Discussion in 'Future of Trek' started by The Overlord, Sep 30, 2013.
How dark or light hearted should a new Star Trek show be?
Depends on where the characters are at any particular moment. I mean, outer space is just about as dark as you can get, but I'd think the bridge should be quite well-lit.
I think at best it shouldn't be an overall bleak and dreary show (it should be a show that people would like to be on, IMO). It should have both some very light episodes and also some very dark (if not outright scary) episodes.
It should know when to be dark and when to lighthearted and fun. If it's all dark, all the time, then people are probably going to tune out. Nothing makes me stop watching a show quite like likable characters getting screwed all the time for no real reason beyond drama.
Too be fair, there a lot of dark shows on TV that people like and get a lot of critical praise, but Star Trek should not be as dark as Game of Thrones or Breaking Bad.
I think a new show will at least have to get with the with the times a bit. Less technobabble and fewer morality plays where the situation is black and white and the "bad side" is represented by a silly cartooinsh villain, either have moral dilemmas that actually gray or if it is black and white, show why something is bad in all its ugliness. Chain of Command showed torture in all its ugliness and that was effective. Also better continuity through out the show would be good.
Babylon 5, Deep Space 9, Farscape, Whedon's shows, they all got at least close to as Dark as NuBSG. Current shows Falling Skies and The Walking Dead (I don't know the Pay Cable Fantasy Shows) also get just as dark. But, they aren't non-stop bleak, they break up the dark with jokes and good times, so, although you may go on an emotional roller coaster, you have feel good moments too. Hell, even Once upon a Time, is much darker then it appears at first glance, and that's on ABC(Disney). So, I don't think dark is a problem, balancing that drama/sadness with hope and humor and good times, keeps them fun, despite the darkness.
So, as long as they don't dwell in the pits of despair or crack inappropriate jokes at the wrong dramatic moments, darkness isn't a problem for me, and I think in today's TVscape, you do need some.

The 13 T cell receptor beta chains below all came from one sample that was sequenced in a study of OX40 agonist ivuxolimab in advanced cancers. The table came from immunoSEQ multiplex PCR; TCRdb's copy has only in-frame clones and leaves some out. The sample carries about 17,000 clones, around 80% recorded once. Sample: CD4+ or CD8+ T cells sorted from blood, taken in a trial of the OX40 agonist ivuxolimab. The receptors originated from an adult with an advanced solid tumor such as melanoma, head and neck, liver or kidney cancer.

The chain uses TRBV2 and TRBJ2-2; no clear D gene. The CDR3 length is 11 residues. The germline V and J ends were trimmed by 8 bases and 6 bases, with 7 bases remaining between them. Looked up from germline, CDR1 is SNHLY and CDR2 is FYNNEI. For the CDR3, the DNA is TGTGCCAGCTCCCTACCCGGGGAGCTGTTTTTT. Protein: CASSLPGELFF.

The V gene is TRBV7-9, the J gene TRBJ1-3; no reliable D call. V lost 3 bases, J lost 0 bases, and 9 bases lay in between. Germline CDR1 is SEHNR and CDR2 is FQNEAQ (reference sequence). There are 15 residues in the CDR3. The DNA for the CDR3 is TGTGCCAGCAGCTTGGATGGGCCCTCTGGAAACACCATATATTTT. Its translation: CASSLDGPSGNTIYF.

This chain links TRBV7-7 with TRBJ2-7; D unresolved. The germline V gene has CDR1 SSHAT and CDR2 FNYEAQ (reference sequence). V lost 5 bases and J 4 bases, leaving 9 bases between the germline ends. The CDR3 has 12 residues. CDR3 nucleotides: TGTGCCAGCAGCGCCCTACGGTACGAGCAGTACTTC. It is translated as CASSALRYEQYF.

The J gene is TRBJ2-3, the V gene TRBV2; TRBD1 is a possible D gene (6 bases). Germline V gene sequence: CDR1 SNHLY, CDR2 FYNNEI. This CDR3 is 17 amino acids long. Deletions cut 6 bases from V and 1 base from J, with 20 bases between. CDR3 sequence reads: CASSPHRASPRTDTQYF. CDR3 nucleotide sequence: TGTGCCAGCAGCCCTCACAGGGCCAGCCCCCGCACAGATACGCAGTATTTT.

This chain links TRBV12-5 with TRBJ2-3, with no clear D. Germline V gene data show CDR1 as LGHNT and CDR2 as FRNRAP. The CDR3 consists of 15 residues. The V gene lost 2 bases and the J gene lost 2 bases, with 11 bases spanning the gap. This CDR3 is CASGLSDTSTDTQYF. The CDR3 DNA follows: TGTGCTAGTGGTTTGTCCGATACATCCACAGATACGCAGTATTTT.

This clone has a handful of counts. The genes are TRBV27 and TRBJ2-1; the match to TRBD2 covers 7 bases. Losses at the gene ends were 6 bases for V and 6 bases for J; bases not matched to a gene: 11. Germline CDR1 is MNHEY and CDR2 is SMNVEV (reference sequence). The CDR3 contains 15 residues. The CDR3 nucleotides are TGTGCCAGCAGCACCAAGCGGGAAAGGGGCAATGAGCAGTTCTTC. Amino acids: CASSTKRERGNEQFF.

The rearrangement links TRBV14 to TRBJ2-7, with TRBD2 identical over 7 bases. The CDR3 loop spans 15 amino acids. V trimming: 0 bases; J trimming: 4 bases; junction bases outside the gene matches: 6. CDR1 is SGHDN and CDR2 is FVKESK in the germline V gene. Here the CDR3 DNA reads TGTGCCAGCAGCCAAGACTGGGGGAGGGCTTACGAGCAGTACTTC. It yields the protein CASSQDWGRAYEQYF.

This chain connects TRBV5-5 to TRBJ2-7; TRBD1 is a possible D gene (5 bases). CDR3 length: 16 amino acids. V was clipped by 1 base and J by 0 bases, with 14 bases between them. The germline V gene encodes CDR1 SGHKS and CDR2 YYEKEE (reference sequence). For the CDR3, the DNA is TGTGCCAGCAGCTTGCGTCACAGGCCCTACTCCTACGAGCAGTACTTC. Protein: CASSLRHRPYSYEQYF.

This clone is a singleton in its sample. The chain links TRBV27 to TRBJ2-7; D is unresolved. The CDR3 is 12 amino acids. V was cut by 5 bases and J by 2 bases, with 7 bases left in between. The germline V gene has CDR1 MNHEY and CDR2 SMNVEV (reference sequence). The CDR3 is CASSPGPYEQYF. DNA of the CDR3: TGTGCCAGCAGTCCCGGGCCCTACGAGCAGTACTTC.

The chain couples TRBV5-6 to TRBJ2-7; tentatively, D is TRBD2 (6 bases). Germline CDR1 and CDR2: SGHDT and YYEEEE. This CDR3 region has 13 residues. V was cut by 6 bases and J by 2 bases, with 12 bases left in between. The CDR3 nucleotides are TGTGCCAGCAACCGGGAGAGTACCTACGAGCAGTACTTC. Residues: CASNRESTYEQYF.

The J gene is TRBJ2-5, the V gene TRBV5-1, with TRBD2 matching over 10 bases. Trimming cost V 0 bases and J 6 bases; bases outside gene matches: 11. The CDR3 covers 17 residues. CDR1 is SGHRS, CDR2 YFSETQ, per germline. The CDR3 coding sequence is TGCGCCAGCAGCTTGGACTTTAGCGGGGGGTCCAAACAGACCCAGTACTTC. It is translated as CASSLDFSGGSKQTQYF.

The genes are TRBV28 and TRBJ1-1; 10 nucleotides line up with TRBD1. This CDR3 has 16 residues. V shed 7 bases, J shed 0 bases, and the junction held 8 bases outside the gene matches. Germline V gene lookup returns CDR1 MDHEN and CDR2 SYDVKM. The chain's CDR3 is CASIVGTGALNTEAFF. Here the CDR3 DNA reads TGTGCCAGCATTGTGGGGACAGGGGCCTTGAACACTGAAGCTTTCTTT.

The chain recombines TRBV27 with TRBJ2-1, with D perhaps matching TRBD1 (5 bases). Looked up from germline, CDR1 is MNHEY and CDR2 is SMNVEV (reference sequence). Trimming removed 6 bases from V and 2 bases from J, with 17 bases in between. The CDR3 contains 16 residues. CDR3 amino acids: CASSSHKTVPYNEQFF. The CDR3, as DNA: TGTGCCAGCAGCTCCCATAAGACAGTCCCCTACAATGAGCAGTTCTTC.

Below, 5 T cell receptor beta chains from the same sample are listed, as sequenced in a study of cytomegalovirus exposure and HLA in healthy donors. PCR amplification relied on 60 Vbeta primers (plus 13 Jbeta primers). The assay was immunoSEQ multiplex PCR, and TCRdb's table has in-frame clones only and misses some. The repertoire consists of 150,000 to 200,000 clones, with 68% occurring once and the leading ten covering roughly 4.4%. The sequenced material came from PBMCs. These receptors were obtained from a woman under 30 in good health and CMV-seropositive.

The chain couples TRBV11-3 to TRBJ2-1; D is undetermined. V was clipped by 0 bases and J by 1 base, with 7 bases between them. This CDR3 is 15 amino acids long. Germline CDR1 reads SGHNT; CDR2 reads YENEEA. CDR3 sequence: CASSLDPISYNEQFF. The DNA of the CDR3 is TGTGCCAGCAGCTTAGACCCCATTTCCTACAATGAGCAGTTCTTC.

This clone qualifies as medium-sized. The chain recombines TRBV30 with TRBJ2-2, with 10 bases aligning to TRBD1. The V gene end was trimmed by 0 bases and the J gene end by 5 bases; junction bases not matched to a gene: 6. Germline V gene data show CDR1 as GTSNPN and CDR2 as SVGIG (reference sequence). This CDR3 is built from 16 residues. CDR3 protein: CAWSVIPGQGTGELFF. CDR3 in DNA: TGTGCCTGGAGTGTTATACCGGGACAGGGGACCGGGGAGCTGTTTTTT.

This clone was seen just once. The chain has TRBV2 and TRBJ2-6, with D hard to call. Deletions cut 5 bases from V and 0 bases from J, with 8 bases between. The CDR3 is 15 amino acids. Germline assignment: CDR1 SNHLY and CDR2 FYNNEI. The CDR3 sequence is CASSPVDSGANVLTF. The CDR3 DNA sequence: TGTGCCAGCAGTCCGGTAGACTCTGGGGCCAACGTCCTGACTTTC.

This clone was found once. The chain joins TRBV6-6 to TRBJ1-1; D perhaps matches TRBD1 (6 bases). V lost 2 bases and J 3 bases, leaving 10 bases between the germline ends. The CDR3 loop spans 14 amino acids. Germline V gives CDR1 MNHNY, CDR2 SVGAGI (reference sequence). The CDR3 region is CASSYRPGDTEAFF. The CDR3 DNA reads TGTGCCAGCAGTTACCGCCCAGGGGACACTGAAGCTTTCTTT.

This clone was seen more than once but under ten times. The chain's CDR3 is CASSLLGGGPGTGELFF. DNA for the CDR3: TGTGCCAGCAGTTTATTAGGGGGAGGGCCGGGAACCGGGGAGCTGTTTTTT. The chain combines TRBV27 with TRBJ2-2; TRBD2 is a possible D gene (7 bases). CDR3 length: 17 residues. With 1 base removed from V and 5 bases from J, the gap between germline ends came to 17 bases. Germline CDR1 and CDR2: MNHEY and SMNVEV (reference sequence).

Someone mentioned above the problem with screwing over likable characters over and over again, it's just as deadly not to have enjoyable characters for fans to latch onto (Enjoyable characters don't always have to be heroes, they can be villains [Dukhat, Kai Winn, Jeffrey Combs' characters])
It should be light in its optimism for the future and the great advancements humanity can make (not technological), but it shouldn't shy away from serious/dark storytelling. The characters should have backstories and flaws, so they aren't quite so squeeky clean as TNG.
DS9 had a great feel to the series, but that was partly because of the setting and sets.
Keep it light until it's time to go dark. Then go pitch black.
Space is disease and danger wrapped in darkness and silence.
With a side of levity and hope.
And lotsa mayonnaise.
Gosh I hate that line. What disease? Space is sterile.
Of course McCoy was talking figuratively, but he was referring mainly about the countless alien diseases that space travelers pick up from one world and then spread to countless others across the Galaxy. Imagine all the diseases on Earth and then multiply them by the number of inhabited known worlds and you get what he was on about..
Making it "dark" is to go against what Star Trek is. It can have "dark" elements, but that shouldn't be the sole focus, they should be kept in the background.
I think a certain amount of dark plot elements are necessary. TNG's biggest flaw is that they were in a sterile plot bubble where nothing bad could happen ever and everything was perfect and would turn out just fine the vast majority of the time.
DS9 managed to find a great balance between being darker yet still maintaining the hope for a better future when the perfect society is conflicted with an imperfect world. Still, the show managed to have it's light hearted episodes.
Voyager too found a different balance. While they retained the "things mostly turnout alright" element of TNG and TOS, they had some definite dark moments though they were often removed by the reset button.
Things go wrong in real life and what makes stories interesting is how people deal with that. It's easy to be a "perfect human being" when everything goes perfectly after all.
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